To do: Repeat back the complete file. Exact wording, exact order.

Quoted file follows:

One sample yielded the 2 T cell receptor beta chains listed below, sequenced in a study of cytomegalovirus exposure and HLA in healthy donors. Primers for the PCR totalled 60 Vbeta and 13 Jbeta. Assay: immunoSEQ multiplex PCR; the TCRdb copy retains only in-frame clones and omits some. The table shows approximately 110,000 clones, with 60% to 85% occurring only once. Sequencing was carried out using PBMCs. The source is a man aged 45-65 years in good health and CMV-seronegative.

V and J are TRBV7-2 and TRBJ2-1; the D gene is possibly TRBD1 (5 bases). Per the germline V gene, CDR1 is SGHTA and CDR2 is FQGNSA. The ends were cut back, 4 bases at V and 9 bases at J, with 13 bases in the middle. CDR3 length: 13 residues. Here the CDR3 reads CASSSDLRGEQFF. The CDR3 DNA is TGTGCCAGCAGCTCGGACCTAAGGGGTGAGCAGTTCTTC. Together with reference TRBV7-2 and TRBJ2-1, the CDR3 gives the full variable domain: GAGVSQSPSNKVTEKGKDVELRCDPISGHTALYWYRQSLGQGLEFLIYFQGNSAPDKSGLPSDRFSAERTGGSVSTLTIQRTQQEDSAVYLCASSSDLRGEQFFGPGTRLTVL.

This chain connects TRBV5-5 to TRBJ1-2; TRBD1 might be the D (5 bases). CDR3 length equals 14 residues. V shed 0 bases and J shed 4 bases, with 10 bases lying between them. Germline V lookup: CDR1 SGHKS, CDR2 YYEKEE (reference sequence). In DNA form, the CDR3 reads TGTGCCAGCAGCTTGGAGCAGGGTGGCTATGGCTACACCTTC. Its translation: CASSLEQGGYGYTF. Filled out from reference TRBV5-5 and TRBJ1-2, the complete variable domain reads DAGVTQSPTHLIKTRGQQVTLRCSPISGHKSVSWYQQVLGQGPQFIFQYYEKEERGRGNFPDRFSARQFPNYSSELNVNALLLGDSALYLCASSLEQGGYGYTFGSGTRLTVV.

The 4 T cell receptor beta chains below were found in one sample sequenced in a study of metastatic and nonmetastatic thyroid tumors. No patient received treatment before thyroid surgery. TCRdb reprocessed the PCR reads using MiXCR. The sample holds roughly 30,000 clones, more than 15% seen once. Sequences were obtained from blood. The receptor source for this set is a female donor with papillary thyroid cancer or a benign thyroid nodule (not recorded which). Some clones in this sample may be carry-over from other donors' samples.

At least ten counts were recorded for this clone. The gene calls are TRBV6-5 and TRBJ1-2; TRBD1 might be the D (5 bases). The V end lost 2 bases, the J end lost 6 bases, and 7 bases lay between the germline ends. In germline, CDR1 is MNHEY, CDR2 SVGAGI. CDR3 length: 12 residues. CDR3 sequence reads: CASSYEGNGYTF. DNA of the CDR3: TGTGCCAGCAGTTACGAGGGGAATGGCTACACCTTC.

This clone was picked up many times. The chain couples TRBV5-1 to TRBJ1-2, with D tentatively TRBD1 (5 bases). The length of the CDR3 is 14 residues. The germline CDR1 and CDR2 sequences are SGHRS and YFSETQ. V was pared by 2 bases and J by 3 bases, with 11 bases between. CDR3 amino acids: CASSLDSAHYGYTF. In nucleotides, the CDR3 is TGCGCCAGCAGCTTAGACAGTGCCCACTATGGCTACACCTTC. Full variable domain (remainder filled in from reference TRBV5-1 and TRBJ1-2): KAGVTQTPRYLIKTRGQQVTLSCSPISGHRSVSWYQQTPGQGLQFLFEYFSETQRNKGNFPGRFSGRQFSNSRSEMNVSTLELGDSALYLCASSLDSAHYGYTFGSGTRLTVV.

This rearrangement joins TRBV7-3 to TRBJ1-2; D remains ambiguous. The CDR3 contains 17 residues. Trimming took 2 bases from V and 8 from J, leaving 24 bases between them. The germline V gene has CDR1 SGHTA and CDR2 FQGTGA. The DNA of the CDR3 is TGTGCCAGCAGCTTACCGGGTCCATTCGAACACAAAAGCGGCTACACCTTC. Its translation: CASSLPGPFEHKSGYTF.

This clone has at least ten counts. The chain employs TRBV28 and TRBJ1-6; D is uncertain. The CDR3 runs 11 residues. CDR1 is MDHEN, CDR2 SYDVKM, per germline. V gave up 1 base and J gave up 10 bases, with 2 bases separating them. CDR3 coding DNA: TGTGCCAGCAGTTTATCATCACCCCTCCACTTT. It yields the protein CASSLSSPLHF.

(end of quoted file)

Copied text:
One sample yielded the 2 T cell receptor beta chains listed below, sequenced in a study of cytomegalovirus exposure and HLA in healthy donors. Primers for the PCR totalled 60 Vbeta and 13 Jbeta. Assay: immunoSEQ multiplex PCR; the TCRdb copy retains only in-frame clones and omits some. The table shows approximately 110,000 clones, with 60% to 85% occurring only once. Sequencing was carried out using PBMCs. The source is a man aged 45-65 years in good health and CMV-seronegative.

V and J are TRBV7-2 and TRBJ2-1; the D gene is possibly TRBD1 (5 bases). Per the germline V gene, CDR1 is SGHTA and CDR2 is FQGNSA. The ends were cut back, 4 bases at V and 9 bases at J, with 13 bases in the middle. CDR3 length: 13 residues. Here the CDR3 reads CASSSDLRGEQFF. The CDR3 DNA is TGTGCCAGCAGCTCGGACCTAAGGGGTGAGCAGTTCTTC. Together with reference TRBV7-2 and TRBJ2-1, the CDR3 gives the full variable domain: GAGVSQSPSNKVTEKGKDVELRCDPISGHTALYWYRQSLGQGLEFLIYFQGNSAPDKSGLPSDRFSAERTGGSVSTLTIQRTQQEDSAVYLCASSSDLRGEQFFGPGTRLTVL.

This chain connects TRBV5-5 to TRBJ1-2; TRBD1 might be the D (5 bases). CDR3 length equals 14 residues. V shed 0 bases and J shed 4 bases, with 10 bases lying between them. Germline V lookup: CDR1 SGHKS, CDR2 YYEKEE (reference sequence). In DNA form, the CDR3 reads TGTGCCAGCAGCTTGGAGCAGGGTGGCTATGGCTACACCTTC. Its translation: CASSLEQGGYGYTF. Filled out from reference TRBV5-5 and TRBJ1-2, the complete variable domain reads DAGVTQSPTHLIKTRGQQVTLRCSPISGHKSVSWYQQVLGQGPQFIFQYYEKEERGRGNFPDRFSARQFPNYSSELNVNALLLGDSALYLCASSLEQGGYGYTFGSGTRLTVV.

The 4 T cell receptor beta chains below were found in one sample sequenced in a study of metastatic and nonmetastatic thyroid tumors. No patient received treatment before thyroid surgery. TCRdb reprocessed the PCR reads using MiXCR. The sample holds roughly 30,000 clones, more than 15% seen once. Sequences were obtained from blood. The receptor source for this set is a female donor with papillary thyroid cancer or a benign thyroid nodule (not recorded which). Some clones in this sample may be carry-over from other donors' samples.

At least ten counts were recorded for this clone. The gene calls are TRBV6-5 and TRBJ1-2; TRBD1 might be the D (5 bases). The V end lost 2 bases, the J end lost 6 bases, and 7 bases lay between the germline ends. In germline, CDR1 is MNHEY, CDR2 SVGAGI. CDR3 length: 12 residues. CDR3 sequence reads: CASSYEGNGYTF. DNA of the CDR3: TGTGCCAGCAGTTACGAGGGGAATGGCTACACCTTC.

This clone was picked up many times. The chain couples TRBV5-1 to TRBJ1-2, with D tentatively TRBD1 (5 bases). The length of the CDR3 is 14 residues. The germline CDR1 and CDR2 sequences are SGHRS and YFSETQ. V was pared by 2 bases and J by 3 bases, with 11 bases between. CDR3 amino acids: CASSLDSAHYGYTF. In nucleotides, the CDR3 is TGCGCCAGCAGCTTAGACAGTGCCCACTATGGCTACACCTTC. Full variable domain (remainder filled in from reference TRBV5-1 and TRBJ1-2): KAGVTQTPRYLIKTRGQQVTLSCSPISGHRSVSWYQQTPGQGLQFLFEYFSETQRNKGNFPGRFSGRQFSNSRSEMNVSTLELGDSALYLCASSLDSAHYGYTFGSGTRLTVV.

This rearrangement joins TRBV7-3 to TRBJ1-2; D remains ambiguous. The CDR3 contains 17 residues. Trimming took 2 bases from V and 8 from J, leaving 24 bases between them. The germline V gene has CDR1 SGHTA and CDR2 FQGTGA. The DNA of the CDR3 is TGTGCCAGCAGCTTACCGGGTCCATTCGAACACAAAAGCGGCTACACCTTC. Its translation: CASSLPGPFEHKSGYTF.

This clone has at least ten counts. The chain employs TRBV28 and TRBJ1-6; D is uncertain. The CDR3 runs 11 residues. CDR1 is MDHEN, CDR2 SYDVKM, per germline. V gave up 1 base and J gave up 10 bases, with 2 bases separating them. CDR3 coding DNA: TGTGCCAGCAGTTTATCATCACCCCTCCACTTT. It yields the protein CASSLSSPLHF.